More Notable Books You Won’t Find in the Times

Contributing editor Scott Bryan Wilson took me up on yesterday’s open invitation to pick some notable titles from this year’s coverage at The Quarterly Conversation. A few of these were actually published in late 2008, but they were books that I liked a great deal, so I’m leaving them on the list.

Ghosts – Cesar Aira (review)

This Nest, Swift Passerine – Dan Beachy-Quick (review)

The Skating Rink – Roberto Bolano (review)

Tracer – Richard Greenfield (review forthcoming)

Waste – Eugene Marten (review)
The Mighty Angel – Jerzy Pilch (review)

Inherent Vice – Thomas Pynchon (review, essay)

My Vocabulary Did This to Me: The Collected Poetry of Jack Spicer (review)

Imperial – William T. Vollmann (review)

Bonsai – Alejandro Zambra (review)

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The Surrender is Veronica Scott Esposito’s “collection of facts” concerning how she embraced her true gender.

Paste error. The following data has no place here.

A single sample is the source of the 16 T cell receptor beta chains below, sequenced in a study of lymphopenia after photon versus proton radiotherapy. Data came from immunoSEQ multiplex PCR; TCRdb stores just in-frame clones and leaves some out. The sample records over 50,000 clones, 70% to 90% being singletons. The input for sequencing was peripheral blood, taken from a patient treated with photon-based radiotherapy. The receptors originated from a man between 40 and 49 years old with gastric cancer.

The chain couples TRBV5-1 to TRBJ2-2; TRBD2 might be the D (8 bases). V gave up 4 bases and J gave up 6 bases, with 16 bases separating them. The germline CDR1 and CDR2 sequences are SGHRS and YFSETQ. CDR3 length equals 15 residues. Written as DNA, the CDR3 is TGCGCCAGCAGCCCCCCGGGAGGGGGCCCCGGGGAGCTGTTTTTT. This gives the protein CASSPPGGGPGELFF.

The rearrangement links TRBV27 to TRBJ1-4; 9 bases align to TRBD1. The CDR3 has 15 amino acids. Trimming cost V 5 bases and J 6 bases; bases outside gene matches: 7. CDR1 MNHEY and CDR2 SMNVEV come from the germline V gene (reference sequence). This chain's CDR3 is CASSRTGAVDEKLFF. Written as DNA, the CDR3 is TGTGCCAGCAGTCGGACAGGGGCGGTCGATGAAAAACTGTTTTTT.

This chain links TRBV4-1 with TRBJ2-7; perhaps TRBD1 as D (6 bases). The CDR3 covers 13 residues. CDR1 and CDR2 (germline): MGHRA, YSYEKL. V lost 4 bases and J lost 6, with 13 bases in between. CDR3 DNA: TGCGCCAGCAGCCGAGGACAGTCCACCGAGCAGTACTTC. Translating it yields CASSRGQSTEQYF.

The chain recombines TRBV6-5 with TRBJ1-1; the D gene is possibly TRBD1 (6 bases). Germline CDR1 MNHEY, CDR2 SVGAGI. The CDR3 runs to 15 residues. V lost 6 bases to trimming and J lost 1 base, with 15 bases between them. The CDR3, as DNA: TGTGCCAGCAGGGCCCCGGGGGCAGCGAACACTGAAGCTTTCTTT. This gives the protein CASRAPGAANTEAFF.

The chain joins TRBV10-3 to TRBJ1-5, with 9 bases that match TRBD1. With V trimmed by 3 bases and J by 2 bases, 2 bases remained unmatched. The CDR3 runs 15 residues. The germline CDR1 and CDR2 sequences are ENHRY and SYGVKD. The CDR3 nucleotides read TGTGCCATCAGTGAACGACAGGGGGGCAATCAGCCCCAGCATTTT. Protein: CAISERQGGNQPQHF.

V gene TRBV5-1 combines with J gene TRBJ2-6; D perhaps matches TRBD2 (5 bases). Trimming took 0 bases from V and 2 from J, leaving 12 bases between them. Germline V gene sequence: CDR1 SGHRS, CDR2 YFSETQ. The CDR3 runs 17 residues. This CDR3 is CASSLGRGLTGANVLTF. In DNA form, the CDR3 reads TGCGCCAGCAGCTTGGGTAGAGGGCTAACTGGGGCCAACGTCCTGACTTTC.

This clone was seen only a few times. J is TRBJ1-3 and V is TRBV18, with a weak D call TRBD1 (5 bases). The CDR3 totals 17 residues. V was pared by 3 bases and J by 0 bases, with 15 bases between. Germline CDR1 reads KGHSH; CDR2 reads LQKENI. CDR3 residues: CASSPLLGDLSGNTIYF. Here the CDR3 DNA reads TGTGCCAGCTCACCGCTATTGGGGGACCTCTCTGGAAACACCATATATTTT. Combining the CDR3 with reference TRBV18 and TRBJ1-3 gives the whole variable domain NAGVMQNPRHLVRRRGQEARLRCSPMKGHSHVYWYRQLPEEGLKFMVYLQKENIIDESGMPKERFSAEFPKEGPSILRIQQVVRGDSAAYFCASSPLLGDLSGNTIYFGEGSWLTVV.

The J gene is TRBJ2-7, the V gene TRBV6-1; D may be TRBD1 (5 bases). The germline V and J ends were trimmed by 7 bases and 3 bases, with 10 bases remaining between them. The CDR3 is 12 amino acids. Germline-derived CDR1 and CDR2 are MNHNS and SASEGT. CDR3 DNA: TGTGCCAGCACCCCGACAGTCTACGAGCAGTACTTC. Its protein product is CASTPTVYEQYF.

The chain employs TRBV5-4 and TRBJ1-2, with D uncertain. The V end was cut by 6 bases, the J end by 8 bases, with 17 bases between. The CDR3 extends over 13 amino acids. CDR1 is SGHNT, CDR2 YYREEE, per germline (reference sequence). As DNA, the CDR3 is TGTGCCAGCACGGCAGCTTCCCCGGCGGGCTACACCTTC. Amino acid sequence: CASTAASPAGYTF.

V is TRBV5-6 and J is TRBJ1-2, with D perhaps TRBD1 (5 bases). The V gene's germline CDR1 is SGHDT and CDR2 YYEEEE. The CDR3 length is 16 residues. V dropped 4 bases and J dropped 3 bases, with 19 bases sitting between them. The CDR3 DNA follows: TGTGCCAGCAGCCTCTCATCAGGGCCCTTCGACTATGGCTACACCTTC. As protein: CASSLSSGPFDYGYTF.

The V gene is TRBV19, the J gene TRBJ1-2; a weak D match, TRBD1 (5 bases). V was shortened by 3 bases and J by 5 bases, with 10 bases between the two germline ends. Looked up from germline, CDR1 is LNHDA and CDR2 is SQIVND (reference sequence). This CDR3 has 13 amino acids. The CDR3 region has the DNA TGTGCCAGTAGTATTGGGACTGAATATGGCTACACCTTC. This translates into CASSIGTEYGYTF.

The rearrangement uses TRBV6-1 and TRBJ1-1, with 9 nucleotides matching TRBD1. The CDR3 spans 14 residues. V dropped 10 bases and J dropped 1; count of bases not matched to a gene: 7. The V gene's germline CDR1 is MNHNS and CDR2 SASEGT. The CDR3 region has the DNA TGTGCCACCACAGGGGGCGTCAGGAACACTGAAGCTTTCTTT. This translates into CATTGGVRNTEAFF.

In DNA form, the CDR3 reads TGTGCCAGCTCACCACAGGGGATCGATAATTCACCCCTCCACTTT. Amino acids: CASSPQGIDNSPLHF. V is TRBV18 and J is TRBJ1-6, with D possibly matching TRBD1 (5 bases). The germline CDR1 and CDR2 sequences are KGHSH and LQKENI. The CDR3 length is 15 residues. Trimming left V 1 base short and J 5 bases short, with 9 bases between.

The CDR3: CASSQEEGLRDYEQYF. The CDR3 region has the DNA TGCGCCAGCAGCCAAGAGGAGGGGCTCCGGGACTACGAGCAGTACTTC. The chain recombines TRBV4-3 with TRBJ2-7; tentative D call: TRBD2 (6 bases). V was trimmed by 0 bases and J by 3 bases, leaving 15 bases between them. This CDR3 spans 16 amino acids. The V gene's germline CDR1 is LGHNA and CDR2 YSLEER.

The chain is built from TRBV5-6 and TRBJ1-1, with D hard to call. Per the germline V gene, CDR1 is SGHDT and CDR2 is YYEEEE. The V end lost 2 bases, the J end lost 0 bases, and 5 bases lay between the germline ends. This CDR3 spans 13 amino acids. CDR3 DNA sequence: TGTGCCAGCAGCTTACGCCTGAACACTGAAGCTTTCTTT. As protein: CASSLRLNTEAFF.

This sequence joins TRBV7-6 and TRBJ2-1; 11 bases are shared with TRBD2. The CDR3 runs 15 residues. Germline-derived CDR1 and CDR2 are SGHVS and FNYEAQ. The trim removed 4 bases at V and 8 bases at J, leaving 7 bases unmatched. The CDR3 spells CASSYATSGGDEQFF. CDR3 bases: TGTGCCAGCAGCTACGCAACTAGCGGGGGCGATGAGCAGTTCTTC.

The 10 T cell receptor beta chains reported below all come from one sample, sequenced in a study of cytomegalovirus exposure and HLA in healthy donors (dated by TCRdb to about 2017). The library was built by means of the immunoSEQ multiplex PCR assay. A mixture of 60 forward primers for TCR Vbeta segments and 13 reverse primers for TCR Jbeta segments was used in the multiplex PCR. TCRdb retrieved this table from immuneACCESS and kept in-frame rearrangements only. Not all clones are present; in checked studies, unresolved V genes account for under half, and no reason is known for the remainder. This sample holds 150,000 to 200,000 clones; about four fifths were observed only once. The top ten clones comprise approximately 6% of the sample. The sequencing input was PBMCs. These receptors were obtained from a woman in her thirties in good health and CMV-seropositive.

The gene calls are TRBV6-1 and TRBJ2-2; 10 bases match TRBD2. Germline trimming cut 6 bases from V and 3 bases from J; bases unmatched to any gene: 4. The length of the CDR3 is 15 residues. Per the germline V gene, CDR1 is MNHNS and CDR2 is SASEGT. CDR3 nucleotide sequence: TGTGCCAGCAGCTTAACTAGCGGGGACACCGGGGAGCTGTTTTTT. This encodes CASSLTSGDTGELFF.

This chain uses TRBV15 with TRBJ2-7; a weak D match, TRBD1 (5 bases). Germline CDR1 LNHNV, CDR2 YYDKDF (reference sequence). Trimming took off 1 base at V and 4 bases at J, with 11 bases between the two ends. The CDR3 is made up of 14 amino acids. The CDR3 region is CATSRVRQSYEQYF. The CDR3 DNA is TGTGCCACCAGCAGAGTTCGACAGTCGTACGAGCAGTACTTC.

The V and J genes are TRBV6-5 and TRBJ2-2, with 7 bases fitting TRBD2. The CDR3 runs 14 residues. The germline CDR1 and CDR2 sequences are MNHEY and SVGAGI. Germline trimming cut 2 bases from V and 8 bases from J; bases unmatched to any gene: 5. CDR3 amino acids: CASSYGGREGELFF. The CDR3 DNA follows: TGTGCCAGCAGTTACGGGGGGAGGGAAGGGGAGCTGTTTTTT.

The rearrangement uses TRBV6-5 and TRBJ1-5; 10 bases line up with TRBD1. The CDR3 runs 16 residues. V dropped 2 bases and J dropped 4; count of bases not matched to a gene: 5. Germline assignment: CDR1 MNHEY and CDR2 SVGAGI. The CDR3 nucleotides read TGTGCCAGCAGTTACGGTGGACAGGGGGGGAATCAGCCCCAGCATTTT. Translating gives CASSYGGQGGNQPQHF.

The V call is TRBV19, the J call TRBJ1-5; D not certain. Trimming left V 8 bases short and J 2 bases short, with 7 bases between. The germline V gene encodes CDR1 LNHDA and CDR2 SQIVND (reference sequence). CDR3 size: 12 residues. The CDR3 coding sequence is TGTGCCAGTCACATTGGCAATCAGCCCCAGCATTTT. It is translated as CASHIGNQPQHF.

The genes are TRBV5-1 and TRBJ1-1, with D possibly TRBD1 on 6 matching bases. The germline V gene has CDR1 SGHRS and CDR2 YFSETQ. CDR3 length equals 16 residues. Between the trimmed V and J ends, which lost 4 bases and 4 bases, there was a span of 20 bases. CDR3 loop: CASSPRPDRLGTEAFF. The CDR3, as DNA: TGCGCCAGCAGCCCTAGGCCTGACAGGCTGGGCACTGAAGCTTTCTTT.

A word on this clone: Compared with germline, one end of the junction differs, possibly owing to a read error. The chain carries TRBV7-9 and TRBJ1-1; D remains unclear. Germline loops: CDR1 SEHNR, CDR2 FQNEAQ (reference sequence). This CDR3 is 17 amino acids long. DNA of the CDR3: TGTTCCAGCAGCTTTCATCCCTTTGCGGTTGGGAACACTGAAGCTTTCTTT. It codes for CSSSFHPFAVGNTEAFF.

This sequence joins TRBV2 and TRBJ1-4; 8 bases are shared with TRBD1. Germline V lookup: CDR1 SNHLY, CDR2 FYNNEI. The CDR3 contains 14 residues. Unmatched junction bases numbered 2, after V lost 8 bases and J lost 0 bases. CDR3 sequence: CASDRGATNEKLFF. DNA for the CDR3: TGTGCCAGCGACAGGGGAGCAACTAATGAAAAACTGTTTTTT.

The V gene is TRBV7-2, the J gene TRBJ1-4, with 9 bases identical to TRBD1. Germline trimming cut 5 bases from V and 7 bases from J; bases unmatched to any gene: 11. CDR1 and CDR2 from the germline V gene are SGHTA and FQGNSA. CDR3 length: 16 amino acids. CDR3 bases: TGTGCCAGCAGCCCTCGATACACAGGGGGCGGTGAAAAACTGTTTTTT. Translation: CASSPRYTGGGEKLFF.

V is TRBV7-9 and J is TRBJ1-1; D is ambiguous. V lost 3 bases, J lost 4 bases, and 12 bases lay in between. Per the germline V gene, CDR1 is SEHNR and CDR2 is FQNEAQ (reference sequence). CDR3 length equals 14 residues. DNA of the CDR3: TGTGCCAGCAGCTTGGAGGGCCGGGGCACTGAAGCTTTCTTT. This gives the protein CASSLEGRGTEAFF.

Two long essays of 10,000 words each on sex in—and out of—literature . . .

The first essay dives in to Nicholson Baker’s “sex trilogy,” explaining just what Baker is up to here and why these books ultimately fail to be as sexy as Baker might wish.

From there the book moves on to the second essay, which explains just why Spaniard Javier Marías does right what Baker does wrong . . .


5 essays. 2 interviews.

All in all, over 25,000 words of Latin American literary goodness.

3 never-before-published essays, including “The Digression”—a 4,000-word piece on the most important digression in César Aira’s career.

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